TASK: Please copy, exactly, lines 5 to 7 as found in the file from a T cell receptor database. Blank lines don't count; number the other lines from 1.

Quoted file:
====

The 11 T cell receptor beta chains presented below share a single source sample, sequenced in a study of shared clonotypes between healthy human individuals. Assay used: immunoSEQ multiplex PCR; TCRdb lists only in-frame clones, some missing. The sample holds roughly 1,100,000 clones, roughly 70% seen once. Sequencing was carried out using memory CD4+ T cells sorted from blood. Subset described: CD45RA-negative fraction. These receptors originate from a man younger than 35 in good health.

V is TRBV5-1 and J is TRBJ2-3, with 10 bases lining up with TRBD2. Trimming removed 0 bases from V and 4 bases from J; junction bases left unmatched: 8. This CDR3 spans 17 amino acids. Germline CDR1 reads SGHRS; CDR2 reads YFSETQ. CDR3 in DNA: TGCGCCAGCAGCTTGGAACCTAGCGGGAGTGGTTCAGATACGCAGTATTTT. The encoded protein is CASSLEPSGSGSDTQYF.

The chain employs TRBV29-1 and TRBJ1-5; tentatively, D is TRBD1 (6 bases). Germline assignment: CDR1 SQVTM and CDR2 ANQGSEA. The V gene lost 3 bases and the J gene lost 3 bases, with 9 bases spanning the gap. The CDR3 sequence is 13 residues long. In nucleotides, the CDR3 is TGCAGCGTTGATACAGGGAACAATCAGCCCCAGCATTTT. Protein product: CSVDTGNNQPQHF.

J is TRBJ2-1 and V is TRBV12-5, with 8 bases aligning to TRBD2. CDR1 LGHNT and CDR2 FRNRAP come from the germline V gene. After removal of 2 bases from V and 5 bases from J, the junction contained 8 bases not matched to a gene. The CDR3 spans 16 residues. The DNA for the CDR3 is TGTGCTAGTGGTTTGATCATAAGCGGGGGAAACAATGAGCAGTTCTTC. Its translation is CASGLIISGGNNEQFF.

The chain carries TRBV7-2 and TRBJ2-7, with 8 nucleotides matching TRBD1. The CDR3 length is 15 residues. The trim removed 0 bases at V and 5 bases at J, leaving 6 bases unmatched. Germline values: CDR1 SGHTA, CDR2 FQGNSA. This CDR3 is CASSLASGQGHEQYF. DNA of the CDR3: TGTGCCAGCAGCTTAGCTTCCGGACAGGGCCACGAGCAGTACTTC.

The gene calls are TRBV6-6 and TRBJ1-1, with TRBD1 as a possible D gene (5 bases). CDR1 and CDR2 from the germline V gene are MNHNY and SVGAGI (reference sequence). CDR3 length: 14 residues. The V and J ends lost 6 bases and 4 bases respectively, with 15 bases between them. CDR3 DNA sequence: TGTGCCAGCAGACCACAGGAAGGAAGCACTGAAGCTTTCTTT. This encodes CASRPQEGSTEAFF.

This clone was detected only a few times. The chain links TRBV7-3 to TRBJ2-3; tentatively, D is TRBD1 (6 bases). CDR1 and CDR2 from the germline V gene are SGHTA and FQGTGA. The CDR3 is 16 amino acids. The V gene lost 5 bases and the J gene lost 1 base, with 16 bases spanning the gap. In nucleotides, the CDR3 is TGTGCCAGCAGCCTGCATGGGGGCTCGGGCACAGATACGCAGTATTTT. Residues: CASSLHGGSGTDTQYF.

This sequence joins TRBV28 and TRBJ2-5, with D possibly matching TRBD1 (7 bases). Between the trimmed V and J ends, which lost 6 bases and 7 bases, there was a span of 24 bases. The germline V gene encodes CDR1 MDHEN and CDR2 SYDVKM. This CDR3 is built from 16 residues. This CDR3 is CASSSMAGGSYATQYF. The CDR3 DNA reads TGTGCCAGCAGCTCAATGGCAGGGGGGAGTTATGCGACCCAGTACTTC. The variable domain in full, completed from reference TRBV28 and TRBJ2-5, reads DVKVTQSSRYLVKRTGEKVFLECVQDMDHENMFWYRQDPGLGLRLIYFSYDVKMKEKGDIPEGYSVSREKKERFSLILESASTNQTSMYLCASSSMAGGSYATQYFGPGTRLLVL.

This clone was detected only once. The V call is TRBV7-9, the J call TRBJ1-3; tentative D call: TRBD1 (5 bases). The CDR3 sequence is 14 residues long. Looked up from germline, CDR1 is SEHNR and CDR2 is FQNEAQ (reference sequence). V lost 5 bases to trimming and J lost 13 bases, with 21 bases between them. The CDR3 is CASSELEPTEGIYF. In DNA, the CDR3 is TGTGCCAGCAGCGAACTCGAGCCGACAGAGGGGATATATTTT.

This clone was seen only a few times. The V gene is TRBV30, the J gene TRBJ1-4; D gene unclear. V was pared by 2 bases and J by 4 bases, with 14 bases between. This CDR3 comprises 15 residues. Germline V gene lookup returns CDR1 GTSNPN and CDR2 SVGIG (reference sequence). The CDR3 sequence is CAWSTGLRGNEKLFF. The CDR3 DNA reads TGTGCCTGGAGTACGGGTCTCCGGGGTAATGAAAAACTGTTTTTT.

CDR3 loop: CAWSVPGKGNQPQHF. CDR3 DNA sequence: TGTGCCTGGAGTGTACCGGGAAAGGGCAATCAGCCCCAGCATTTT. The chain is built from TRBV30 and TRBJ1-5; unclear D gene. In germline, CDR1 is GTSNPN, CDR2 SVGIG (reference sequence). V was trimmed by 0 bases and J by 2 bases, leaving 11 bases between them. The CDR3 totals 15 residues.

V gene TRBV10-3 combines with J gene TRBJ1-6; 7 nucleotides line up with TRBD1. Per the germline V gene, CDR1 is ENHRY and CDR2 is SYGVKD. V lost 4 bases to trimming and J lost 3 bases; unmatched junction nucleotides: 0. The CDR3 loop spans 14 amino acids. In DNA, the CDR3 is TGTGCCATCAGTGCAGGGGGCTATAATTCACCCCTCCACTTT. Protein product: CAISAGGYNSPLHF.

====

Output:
The chain carries TRBV7-2 and TRBJ2-7, with 8 nucleotides matching TRBD1. The CDR3 length is 15 residues. The trim removed 0 bases at V and 5 bases at J, leaving 6 bases unmatched. Germline values: CDR1 SGHTA, CDR2 FQGNSA. This CDR3 is CASSLASGQGHEQYF. DNA of the CDR3: TGTGCCAGCAGCTTAGCTTCCGGACAGGGCCACGAGCAGTACTTC.

The gene calls are TRBV6-6 and TRBJ1-1, with TRBD1 as a possible D gene (5 bases). CDR1 and CDR2 from the germline V gene are MNHNY and SVGAGI (reference sequence). CDR3 length: 14 residues. The V and J ends lost 6 bases and 4 bases respectively, with 15 bases between them. CDR3 DNA sequence: TGTGCCAGCAGACCACAGGAAGGAAGCACTGAAGCTTTCTTT. This encodes CASRPQEGSTEAFF.

This clone was detected only a few times. The chain links TRBV7-3 to TRBJ2-3; tentatively, D is TRBD1 (6 bases). CDR1 and CDR2 from the germline V gene are SGHTA and FQGTGA. The CDR3 is 16 amino acids. The V gene lost 5 bases and the J gene lost 1 base, with 16 bases spanning the gap. In nucleotides, the CDR3 is TGTGCCAGCAGCCTGCATGGGGGCTCGGGCACAGATACGCAGTATTTT. Residues: CASSLHGGSGTDTQYF.